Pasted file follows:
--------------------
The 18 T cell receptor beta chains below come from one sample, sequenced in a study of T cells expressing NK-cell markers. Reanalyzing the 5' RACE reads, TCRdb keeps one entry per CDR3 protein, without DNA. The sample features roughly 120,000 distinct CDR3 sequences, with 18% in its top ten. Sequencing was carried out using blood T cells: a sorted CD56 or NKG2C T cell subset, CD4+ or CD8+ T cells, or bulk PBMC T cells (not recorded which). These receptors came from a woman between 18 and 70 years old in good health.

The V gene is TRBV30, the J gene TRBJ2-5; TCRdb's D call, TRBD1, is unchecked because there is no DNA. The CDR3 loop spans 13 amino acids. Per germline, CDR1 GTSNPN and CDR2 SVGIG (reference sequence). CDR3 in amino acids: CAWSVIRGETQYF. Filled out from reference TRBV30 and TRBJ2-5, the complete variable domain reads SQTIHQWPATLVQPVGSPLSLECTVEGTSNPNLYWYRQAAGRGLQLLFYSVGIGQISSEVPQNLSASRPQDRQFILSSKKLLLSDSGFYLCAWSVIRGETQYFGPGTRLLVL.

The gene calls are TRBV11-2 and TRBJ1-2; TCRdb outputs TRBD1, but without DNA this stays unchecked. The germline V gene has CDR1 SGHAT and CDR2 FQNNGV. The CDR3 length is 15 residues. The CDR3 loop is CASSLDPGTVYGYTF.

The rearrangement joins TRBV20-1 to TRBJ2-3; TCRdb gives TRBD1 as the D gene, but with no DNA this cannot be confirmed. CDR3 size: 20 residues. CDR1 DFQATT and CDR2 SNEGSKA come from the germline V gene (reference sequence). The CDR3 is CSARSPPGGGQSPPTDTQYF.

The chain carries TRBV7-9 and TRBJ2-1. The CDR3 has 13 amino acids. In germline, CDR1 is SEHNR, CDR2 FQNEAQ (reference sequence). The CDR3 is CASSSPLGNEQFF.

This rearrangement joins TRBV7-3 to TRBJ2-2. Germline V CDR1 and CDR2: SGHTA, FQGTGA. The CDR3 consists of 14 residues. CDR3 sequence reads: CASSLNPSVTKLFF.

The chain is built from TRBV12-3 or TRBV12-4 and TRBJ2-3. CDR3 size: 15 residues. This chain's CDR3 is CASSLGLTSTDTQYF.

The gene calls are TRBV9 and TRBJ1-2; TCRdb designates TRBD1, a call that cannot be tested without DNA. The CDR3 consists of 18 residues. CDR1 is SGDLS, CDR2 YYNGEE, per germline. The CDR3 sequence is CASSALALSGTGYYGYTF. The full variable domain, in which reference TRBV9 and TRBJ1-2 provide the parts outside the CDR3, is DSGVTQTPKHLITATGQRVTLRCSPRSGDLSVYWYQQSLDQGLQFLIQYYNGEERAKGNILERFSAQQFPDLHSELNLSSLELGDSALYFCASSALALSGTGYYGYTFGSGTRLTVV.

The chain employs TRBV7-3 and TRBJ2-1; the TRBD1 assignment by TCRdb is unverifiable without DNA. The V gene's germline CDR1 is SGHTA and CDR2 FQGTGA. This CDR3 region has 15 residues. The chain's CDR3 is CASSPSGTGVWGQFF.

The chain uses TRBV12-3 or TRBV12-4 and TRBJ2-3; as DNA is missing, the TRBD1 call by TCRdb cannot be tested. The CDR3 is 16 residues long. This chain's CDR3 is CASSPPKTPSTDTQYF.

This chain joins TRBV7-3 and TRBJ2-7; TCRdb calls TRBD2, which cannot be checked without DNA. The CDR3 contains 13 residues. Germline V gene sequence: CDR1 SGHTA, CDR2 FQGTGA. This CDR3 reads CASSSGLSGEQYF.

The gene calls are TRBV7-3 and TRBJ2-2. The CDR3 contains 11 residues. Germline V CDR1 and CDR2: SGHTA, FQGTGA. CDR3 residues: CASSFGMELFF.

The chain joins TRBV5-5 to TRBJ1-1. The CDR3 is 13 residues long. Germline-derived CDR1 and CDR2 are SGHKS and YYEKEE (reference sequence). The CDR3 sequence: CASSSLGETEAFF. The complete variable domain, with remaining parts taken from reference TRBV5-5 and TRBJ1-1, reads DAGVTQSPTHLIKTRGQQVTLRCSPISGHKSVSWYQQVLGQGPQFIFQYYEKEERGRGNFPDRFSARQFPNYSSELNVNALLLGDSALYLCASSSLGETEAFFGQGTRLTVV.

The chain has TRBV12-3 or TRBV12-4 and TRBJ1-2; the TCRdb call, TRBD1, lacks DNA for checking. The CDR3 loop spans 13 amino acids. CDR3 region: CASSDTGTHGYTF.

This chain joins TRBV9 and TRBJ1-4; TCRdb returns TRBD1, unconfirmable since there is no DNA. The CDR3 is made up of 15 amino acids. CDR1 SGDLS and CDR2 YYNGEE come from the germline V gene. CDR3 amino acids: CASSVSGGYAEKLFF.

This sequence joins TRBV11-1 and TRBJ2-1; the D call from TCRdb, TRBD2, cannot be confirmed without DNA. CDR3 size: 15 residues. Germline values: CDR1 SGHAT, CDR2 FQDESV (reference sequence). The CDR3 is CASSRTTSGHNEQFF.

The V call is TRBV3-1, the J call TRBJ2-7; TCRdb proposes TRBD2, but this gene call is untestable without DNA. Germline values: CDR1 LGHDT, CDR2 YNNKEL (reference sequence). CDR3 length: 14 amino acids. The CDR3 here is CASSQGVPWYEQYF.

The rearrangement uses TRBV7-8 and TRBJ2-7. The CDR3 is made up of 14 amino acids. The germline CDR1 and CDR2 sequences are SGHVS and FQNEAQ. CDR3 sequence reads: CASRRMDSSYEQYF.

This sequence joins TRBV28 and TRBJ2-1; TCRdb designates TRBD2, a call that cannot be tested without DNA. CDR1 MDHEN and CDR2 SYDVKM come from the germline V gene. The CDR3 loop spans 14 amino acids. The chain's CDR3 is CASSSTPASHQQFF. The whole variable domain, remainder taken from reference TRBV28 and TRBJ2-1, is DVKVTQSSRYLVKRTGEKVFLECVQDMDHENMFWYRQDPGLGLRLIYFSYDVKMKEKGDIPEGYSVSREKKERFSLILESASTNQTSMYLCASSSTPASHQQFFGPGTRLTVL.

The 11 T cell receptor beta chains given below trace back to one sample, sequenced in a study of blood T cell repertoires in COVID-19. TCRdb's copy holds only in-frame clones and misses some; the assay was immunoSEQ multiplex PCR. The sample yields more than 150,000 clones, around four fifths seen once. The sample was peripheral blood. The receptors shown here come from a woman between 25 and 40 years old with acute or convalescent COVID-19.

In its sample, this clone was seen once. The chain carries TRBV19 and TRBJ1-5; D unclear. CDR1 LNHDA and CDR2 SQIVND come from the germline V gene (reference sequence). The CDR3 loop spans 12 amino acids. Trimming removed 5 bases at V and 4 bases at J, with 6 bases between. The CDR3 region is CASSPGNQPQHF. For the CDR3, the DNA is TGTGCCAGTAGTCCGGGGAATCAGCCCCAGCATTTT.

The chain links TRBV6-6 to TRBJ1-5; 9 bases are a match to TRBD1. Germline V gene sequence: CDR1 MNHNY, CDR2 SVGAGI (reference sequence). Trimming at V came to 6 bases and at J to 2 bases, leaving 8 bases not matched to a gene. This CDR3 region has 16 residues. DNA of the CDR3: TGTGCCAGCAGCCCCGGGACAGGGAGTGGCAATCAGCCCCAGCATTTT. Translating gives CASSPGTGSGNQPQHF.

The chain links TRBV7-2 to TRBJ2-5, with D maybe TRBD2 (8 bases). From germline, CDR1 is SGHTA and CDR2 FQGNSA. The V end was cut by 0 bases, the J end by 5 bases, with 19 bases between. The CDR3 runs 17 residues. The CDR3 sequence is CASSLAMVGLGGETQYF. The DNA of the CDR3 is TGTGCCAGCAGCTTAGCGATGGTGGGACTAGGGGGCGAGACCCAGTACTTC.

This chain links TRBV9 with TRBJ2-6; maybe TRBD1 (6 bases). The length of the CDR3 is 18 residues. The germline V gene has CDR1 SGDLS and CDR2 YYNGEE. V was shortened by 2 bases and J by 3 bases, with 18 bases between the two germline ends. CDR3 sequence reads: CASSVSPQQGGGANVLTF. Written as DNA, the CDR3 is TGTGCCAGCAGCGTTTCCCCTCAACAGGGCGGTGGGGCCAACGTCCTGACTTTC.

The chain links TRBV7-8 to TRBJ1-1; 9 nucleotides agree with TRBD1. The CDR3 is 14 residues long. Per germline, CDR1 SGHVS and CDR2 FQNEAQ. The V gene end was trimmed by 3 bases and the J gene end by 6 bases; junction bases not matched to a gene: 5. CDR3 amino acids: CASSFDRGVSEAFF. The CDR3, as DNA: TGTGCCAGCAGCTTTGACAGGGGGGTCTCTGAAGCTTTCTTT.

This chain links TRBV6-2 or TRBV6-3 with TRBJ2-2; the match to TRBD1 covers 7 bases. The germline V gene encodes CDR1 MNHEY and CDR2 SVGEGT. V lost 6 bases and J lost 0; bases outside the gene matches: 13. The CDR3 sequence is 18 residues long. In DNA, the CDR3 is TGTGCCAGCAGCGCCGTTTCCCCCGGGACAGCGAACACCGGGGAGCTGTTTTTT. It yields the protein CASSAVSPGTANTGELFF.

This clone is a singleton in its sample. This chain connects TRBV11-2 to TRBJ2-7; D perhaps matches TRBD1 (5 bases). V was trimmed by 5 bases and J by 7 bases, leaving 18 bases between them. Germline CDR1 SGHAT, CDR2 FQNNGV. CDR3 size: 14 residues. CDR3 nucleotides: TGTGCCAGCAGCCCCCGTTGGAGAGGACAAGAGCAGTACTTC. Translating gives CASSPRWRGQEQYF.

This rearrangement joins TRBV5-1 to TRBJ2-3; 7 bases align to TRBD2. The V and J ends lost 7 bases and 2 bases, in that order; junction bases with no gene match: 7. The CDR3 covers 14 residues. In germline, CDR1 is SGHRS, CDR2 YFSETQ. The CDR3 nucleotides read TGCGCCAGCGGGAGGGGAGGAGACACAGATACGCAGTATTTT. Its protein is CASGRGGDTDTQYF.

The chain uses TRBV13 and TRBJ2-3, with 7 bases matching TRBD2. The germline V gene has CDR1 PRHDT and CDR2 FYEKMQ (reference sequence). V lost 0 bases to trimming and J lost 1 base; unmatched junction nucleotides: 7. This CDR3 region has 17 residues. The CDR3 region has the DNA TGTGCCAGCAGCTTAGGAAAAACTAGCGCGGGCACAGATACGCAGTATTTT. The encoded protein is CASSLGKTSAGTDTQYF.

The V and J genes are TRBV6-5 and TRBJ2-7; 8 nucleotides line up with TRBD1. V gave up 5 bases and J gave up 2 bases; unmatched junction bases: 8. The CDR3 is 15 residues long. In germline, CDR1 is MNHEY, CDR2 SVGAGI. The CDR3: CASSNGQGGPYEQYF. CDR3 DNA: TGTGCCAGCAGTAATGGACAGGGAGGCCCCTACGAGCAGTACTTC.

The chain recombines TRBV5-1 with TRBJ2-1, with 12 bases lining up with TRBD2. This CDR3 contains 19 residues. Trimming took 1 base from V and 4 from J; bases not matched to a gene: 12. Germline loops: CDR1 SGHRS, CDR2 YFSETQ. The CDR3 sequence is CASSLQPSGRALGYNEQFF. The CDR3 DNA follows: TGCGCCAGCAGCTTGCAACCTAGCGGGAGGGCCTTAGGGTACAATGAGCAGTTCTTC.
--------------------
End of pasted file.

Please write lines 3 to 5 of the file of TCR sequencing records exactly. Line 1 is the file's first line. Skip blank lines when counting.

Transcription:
The gene calls are TRBV11-2 and TRBJ1-2; TCRdb outputs TRBD1, but without DNA this stays unchecked. The germline V gene has CDR1 SGHAT and CDR2 FQNNGV. The CDR3 length is 15 residues. The CDR3 loop is CASSLDPGTVYGYTF.

The rearrangement joins TRBV20-1 to TRBJ2-3; TCRdb gives TRBD1 as the D gene, but with no DNA this cannot be confirmed. CDR3 size: 20 residues. CDR1 DFQATT and CDR2 SNEGSKA come from the germline V gene (reference sequence). The CDR3 is CSARSPPGGGQSPPTDTQYF.

The chain carries TRBV7-9 and TRBJ2-1. The CDR3 has 13 amino acids. In germline, CDR1 is SEHNR, CDR2 FQNEAQ (reference sequence). The CDR3 is CASSSPLGNEQFF.